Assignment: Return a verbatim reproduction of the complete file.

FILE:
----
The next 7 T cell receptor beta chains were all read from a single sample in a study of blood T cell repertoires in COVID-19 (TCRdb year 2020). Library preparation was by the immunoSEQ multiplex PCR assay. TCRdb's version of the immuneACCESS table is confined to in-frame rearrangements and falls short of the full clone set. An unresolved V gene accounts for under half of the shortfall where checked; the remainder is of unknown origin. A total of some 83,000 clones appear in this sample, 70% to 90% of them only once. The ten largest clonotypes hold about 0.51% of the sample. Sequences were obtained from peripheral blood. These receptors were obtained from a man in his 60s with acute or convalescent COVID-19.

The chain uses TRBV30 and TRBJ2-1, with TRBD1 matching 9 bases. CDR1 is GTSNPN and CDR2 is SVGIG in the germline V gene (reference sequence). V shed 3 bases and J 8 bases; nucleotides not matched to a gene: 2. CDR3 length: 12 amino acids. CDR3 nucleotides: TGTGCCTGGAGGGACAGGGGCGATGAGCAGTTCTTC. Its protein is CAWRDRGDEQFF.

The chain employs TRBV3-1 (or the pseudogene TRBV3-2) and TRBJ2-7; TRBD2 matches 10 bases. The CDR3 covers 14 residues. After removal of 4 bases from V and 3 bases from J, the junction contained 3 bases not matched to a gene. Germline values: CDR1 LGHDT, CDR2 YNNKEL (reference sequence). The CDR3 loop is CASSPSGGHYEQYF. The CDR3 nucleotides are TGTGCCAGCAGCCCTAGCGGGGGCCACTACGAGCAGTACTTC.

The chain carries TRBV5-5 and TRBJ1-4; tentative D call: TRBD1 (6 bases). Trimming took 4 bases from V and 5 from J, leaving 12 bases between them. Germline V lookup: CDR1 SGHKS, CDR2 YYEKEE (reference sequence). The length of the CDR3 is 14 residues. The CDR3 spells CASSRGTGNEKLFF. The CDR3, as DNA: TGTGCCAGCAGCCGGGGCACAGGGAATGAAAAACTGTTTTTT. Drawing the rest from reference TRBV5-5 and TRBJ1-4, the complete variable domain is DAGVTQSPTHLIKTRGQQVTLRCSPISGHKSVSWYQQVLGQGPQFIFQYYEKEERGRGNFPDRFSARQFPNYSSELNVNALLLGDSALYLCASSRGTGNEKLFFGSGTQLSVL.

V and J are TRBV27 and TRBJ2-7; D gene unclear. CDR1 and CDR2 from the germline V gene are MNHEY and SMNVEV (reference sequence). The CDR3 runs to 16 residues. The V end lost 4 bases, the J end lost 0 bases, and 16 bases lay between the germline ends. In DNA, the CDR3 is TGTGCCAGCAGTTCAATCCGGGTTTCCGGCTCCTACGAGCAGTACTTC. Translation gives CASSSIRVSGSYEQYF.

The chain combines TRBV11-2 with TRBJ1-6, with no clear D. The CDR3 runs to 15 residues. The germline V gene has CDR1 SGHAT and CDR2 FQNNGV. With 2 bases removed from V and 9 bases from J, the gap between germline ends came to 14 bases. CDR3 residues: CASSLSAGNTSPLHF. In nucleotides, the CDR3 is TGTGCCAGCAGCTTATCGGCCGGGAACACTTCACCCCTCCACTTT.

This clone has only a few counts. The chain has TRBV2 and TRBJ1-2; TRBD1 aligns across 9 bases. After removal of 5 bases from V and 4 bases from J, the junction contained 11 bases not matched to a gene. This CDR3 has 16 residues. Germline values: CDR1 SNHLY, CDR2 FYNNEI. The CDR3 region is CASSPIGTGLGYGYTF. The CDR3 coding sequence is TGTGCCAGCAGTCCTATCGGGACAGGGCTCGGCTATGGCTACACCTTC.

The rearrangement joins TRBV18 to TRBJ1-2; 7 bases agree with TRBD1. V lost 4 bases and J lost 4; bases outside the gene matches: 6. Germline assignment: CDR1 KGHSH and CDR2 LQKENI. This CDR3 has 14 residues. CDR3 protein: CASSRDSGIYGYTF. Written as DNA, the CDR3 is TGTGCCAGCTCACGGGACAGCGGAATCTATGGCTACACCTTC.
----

The next 7 T cell receptor beta chains were all read from a single sample in a study of blood T cell repertoires in COVID-19 (TCRdb year 2020). Library preparation was by the immunoSEQ multiplex PCR assay. TCRdb's version of the immuneACCESS table is confined to in-frame rearrangements and falls short of the full clone set. An unresolved V gene accounts for under half of the shortfall where checked; the remainder is of unknown origin. A total of some 83,000 clones appear in this sample, 70% to 90% of them only once. The ten largest clonotypes hold about 0.51% of the sample. Sequences were obtained from peripheral blood. These receptors were obtained from a man in his 60s with acute or convalescent COVID-19.

The chain uses TRBV30 and TRBJ2-1, with TRBD1 matching 9 bases. CDR1 is GTSNPN and CDR2 is SVGIG in the germline V gene (reference sequence). V shed 3 bases and J 8 bases; nucleotides not matched to a gene: 2. CDR3 length: 12 amino acids. CDR3 nucleotides: TGTGCCTGGAGGGACAGGGGCGATGAGCAGTTCTTC. Its protein is CAWRDRGDEQFF.

The chain employs TRBV3-1 (or the pseudogene TRBV3-2) and TRBJ2-7; TRBD2 matches 10 bases. The CDR3 covers 14 residues. After removal of 4 bases from V and 3 bases from J, the junction contained 3 bases not matched to a gene. Germline values: CDR1 LGHDT, CDR2 YNNKEL (reference sequence). The CDR3 loop is CASSPSGGHYEQYF. The CDR3 nucleotides are TGTGCCAGCAGCCCTAGCGGGGGCCACTACGAGCAGTACTTC.

The chain carries TRBV5-5 and TRBJ1-4; tentative D call: TRBD1 (6 bases). Trimming took 4 bases from V and 5 from J, leaving 12 bases between them. Germline V lookup: CDR1 SGHKS, CDR2 YYEKEE (reference sequence). The length of the CDR3 is 14 residues. The CDR3 spells CASSRGTGNEKLFF. The CDR3, as DNA: TGTGCCAGCAGCCGGGGCACAGGGAATGAAAAACTGTTTTTT. Drawing the rest from reference TRBV5-5 and TRBJ1-4, the complete variable domain is DAGVTQSPTHLIKTRGQQVTLRCSPISGHKSVSWYQQVLGQGPQFIFQYYEKEERGRGNFPDRFSARQFPNYSSELNVNALLLGDSALYLCASSRGTGNEKLFFGSGTQLSVL.

V and J are TRBV27 and TRBJ2-7; D gene unclear. CDR1 and CDR2 from the germline V gene are MNHEY and SMNVEV (reference sequence). The CDR3 runs to 16 residues. The V end lost 4 bases, the J end lost 0 bases, and 16 bases lay between the germline ends. In DNA, the CDR3 is TGTGCCAGCAGTTCAATCCGGGTTTCCGGCTCCTACGAGCAGTACTTC. Translation gives CASSSIRVSGSYEQYF.

The chain combines TRBV11-2 with TRBJ1-6, with no clear D. The CDR3 runs to 15 residues. The germline V gene has CDR1 SGHAT and CDR2 FQNNGV. With 2 bases removed from V and 9 bases from J, the gap between germline ends came to 14 bases. CDR3 residues: CASSLSAGNTSPLHF. In nucleotides, the CDR3 is TGTGCCAGCAGCTTATCGGCCGGGAACACTTCACCCCTCCACTTT.

This clone has only a few counts. The chain has TRBV2 and TRBJ1-2; TRBD1 aligns across 9 bases. After removal of 5 bases from V and 4 bases from J, the junction contained 11 bases not matched to a gene. This CDR3 has 16 residues. Germline values: CDR1 SNHLY, CDR2 FYNNEI. The CDR3 region is CASSPIGTGLGYGYTF. The CDR3 coding sequence is TGTGCCAGCAGTCCTATCGGGACAGGGCTCGGCTATGGCTACACCTTC.

The rearrangement joins TRBV18 to TRBJ1-2; 7 bases agree with TRBD1. V lost 4 bases and J lost 4; bases outside the gene matches: 6. Germline assignment: CDR1 KGHSH and CDR2 LQKENI. This CDR3 has 14 residues. CDR3 protein: CASSRDSGIYGYTF. Written as DNA, the CDR3 is TGTGCCAGCTCACGGGACAGCGGAATCTATGGCTACACCTTC.